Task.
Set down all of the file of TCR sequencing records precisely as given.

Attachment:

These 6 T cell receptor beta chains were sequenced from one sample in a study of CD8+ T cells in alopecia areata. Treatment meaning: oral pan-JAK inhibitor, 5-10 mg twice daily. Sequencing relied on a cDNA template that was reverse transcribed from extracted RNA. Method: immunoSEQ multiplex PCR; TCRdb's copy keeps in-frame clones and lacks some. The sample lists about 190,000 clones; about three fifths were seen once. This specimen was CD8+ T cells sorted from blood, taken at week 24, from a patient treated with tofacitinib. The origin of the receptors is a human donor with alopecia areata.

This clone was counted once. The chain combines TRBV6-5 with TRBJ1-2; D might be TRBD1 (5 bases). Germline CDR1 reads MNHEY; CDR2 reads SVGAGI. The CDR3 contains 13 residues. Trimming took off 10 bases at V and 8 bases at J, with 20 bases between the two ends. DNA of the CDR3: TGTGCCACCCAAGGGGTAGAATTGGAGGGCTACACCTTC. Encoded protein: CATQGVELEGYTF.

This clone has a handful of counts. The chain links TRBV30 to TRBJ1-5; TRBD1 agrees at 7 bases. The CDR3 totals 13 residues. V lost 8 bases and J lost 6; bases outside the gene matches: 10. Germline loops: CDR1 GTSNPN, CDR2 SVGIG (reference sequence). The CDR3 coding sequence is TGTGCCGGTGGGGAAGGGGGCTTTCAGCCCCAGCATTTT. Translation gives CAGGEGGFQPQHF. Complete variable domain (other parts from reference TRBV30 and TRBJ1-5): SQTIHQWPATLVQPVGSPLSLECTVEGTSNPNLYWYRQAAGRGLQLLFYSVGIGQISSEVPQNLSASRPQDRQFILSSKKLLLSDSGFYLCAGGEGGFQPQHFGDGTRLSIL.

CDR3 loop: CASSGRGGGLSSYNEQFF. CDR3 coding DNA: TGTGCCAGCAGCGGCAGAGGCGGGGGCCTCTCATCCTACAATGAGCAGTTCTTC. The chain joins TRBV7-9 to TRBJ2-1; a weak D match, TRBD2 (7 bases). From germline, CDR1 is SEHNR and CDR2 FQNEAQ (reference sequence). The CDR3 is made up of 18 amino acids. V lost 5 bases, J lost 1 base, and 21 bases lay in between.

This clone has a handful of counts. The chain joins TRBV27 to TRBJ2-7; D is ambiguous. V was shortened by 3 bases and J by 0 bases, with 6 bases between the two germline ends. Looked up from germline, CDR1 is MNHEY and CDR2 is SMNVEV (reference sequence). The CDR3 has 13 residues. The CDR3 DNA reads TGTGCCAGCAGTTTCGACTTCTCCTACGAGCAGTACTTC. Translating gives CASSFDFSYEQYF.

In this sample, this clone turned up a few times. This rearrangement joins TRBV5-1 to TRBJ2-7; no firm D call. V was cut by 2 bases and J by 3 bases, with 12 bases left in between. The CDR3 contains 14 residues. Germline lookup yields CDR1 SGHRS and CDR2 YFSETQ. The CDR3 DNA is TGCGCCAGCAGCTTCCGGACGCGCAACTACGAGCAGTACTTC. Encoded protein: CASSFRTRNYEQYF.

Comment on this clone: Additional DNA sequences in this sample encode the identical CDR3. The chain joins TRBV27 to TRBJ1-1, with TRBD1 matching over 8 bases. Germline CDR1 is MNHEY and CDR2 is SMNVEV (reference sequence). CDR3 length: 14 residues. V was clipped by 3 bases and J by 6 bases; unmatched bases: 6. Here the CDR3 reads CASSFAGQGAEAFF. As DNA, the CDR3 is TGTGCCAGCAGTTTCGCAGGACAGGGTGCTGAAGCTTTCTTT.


These 6 T cell receptor beta chains were sequenced from one sample in a study of CD8+ T cells in alopecia areata. Treatment meaning: oral pan-JAK inhibitor, 5-10 mg twice daily. Sequencing relied on a cDNA template that was reverse transcribed from extracted RNA. Method: immunoSEQ multiplex PCR; TCRdb's copy keeps in-frame clones and lacks some. The sample lists about 190,000 clones; about three fifths were seen once. This specimen was CD8+ T cells sorted from blood, taken at week 24, from a patient treated with tofacitinib. The origin of the receptors is a human donor with alopecia areata.

This clone was counted once. The chain combines TRBV6-5 with TRBJ1-2; D might be TRBD1 (5 bases). Germline CDR1 reads MNHEY; CDR2 reads SVGAGI. The CDR3 contains 13 residues. Trimming took off 10 bases at V and 8 bases at J, with 20 bases between the two ends. DNA of the CDR3: TGTGCCACCCAAGGGGTAGAATTGGAGGGCTACACCTTC. Encoded protein: CATQGVELEGYTF.

This clone has a handful of counts. The chain links TRBV30 to TRBJ1-5; TRBD1 agrees at 7 bases. The CDR3 totals 13 residues. V lost 8 bases and J lost 6; bases outside the gene matches: 10. Germline loops: CDR1 GTSNPN, CDR2 SVGIG (reference sequence). The CDR3 coding sequence is TGTGCCGGTGGGGAAGGGGGCTTTCAGCCCCAGCATTTT. Translation gives CAGGEGGFQPQHF. Complete variable domain (other parts from reference TRBV30 and TRBJ1-5): SQTIHQWPATLVQPVGSPLSLECTVEGTSNPNLYWYRQAAGRGLQLLFYSVGIGQISSEVPQNLSASRPQDRQFILSSKKLLLSDSGFYLCAGGEGGFQPQHFGDGTRLSIL.

CDR3 loop: CASSGRGGGLSSYNEQFF. CDR3 coding DNA: TGTGCCAGCAGCGGCAGAGGCGGGGGCCTCTCATCCTACAATGAGCAGTTCTTC. The chain joins TRBV7-9 to TRBJ2-1; a weak D match, TRBD2 (7 bases). From germline, CDR1 is SEHNR and CDR2 FQNEAQ (reference sequence). The CDR3 is made up of 18 amino acids. V lost 5 bases, J lost 1 base, and 21 bases lay in between.

This clone has a handful of counts. The chain joins TRBV27 to TRBJ2-7; D is ambiguous. V was shortened by 3 bases and J by 0 bases, with 6 bases between the two germline ends. Looked up from germline, CDR1 is MNHEY and CDR2 is SMNVEV (reference sequence). The CDR3 has 13 residues. The CDR3 DNA reads TGTGCCAGCAGTTTCGACTTCTCCTACGAGCAGTACTTC. Translating gives CASSFDFSYEQYF.

In this sample, this clone turned up a few times. This rearrangement joins TRBV5-1 to TRBJ2-7; no firm D call. V was cut by 2 bases and J by 3 bases, with 12 bases left in between. The CDR3 contains 14 residues. Germline lookup yields CDR1 SGHRS and CDR2 YFSETQ. The CDR3 DNA is TGCGCCAGCAGCTTCCGGACGCGCAACTACGAGCAGTACTTC. Encoded protein: CASSFRTRNYEQYF.

Comment on this clone: Additional DNA sequences in this sample encode the identical CDR3. The chain joins TRBV27 to TRBJ1-1, with TRBD1 matching over 8 bases. Germline CDR1 is MNHEY and CDR2 is SMNVEV (reference sequence). CDR3 length: 14 residues. V was clipped by 3 bases and J by 6 bases; unmatched bases: 6. Here the CDR3 reads CASSFAGQGAEAFF. As DNA, the CDR3 is TGTGCCAGCAGTTTCGCAGGACAGGGTGCTGAAGCTTTCTTT.